The study does highlight examples of pedestrianisation schemes that have resulted in increased pedestrian flows and turnover for businesses, however, many have plentiful nearby parking.  That’s definitely not the case in St Andrews and, with the on-going cuts to Fife Council’s funding, there is currently no finance available to construct new car parks.

Whilst I’m in agreement with the findings of the study that pedestrianisation should not be pursued at this stage, it flagged up other areas of concern, e.g. the angle of parking spaces, the prevalence of A-boards, insufficient pedestrian crossing points and a lack of cycling facilities, which is useful to me, as a local councillor, and I’ll be looking to see how some of the issues raised can be addressed.

Also, a common suggestion from respondents was moving the monthly farmer’s market to the east end of Market Street, which would only require a temporary road closure to vehicular traffic – as happens in Cupar – and could potentially have benefits for stall holders, local businesses and the environment.  It’s potentially worth giving it some consideration.

I’d like to thank all who have participated in the survey, and Playfair Consultancy Group for carrying out such a comprehensive and balanced piece of work.”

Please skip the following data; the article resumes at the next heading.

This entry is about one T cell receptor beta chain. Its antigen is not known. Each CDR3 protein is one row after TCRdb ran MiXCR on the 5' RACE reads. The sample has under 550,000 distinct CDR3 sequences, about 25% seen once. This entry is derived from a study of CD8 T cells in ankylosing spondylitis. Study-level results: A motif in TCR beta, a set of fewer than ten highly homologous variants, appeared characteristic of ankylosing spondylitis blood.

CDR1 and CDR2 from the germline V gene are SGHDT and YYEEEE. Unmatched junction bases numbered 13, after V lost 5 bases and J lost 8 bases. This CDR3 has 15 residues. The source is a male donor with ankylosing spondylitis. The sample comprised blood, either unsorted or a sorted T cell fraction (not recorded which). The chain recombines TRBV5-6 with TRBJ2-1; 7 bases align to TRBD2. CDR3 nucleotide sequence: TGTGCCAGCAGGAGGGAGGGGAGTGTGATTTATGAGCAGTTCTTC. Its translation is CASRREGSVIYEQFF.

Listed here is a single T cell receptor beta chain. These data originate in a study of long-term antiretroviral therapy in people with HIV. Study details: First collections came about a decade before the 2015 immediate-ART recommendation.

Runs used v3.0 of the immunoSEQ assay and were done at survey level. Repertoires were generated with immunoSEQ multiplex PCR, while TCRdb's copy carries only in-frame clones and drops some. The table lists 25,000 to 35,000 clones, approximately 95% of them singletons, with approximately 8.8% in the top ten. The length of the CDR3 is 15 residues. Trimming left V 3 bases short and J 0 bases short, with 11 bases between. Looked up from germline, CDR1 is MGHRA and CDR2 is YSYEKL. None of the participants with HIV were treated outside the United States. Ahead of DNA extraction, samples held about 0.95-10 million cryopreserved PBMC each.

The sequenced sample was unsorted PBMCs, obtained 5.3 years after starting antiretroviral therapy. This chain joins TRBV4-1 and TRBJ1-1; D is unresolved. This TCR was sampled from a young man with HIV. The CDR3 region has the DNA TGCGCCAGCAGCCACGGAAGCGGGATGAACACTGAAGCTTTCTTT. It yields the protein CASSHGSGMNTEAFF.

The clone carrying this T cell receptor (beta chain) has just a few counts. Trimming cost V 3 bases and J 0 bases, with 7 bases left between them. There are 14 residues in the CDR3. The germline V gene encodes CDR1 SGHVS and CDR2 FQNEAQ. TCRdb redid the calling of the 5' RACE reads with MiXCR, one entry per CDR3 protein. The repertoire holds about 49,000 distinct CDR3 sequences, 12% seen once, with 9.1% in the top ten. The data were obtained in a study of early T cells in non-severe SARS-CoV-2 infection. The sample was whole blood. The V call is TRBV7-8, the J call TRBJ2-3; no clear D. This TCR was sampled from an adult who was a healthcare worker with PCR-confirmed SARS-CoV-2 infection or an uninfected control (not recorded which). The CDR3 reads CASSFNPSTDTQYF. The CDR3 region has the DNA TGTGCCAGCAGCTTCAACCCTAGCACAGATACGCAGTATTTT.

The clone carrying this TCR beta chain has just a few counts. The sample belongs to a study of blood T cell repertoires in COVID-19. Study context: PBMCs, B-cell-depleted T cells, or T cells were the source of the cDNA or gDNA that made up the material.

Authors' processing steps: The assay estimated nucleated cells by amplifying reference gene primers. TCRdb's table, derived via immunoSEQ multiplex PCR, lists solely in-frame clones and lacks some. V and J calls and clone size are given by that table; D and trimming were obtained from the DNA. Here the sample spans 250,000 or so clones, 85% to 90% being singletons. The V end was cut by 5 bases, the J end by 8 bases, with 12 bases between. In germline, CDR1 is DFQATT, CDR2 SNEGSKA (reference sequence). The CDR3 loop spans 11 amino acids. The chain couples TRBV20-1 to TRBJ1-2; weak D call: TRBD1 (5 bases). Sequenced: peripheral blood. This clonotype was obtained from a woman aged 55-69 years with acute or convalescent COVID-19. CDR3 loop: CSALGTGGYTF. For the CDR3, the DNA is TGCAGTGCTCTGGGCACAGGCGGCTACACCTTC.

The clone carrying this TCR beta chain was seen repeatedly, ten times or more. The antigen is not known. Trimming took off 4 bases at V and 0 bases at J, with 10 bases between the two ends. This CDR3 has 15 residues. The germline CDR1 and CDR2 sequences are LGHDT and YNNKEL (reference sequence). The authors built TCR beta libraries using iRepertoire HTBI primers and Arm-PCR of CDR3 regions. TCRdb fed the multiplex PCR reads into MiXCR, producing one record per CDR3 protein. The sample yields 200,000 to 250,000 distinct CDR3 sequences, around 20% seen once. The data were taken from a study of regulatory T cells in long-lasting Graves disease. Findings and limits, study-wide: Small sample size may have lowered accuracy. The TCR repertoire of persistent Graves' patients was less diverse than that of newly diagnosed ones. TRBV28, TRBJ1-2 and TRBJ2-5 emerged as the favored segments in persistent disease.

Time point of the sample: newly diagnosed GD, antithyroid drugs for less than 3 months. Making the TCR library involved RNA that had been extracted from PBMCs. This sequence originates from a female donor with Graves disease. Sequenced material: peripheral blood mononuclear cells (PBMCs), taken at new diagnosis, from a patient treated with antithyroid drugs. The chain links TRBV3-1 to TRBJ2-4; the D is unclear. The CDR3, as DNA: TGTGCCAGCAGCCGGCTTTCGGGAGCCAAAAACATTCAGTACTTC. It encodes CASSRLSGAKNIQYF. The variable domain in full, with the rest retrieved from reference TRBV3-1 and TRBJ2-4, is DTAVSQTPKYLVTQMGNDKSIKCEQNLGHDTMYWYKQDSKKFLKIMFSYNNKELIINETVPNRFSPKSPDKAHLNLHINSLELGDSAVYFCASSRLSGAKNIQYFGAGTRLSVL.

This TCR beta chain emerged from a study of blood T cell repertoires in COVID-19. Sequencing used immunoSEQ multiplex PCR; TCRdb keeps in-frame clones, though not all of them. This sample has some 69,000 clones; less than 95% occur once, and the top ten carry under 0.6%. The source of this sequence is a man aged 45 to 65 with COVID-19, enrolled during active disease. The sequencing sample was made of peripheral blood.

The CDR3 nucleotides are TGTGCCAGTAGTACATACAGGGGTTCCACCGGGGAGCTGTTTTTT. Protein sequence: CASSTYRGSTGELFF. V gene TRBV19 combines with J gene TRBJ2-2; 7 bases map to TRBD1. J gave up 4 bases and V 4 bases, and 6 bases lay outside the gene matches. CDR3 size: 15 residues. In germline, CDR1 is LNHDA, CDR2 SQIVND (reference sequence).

Frazer Towers, of Playfair Consultancy Group, said: “The results from our Market Street consultation show that while approximately a third of respondents indicate some form of preference for pedestrianisation, the option which was most favourable and desirable was that there should be ‘no change’ to the existing street layout.

Our results suggest that while most respondents recognise some form of vehicle restriction may improve Market Street’s social atmosphere, they prioritise high levels of accessibility.  Respondents fear losing vehicle access and on street parking would deter people from using the street, with businesses suffering as a consequence.  Therefore, improvements to parking and transport flow within St Andrews must take place before the majority in town would consider supporting pedestrianisation.  Indeed, plentiful availability of parking was identified as a key factor in case study examples of successful pedestrianisation schemes.

While ‘no change’ is the preferred option for the street layout, there is still demand for smaller scale improvements such as the re-angling of parking bays and reducing pavement clutter which would improve user experience for both pedestrians and motorists.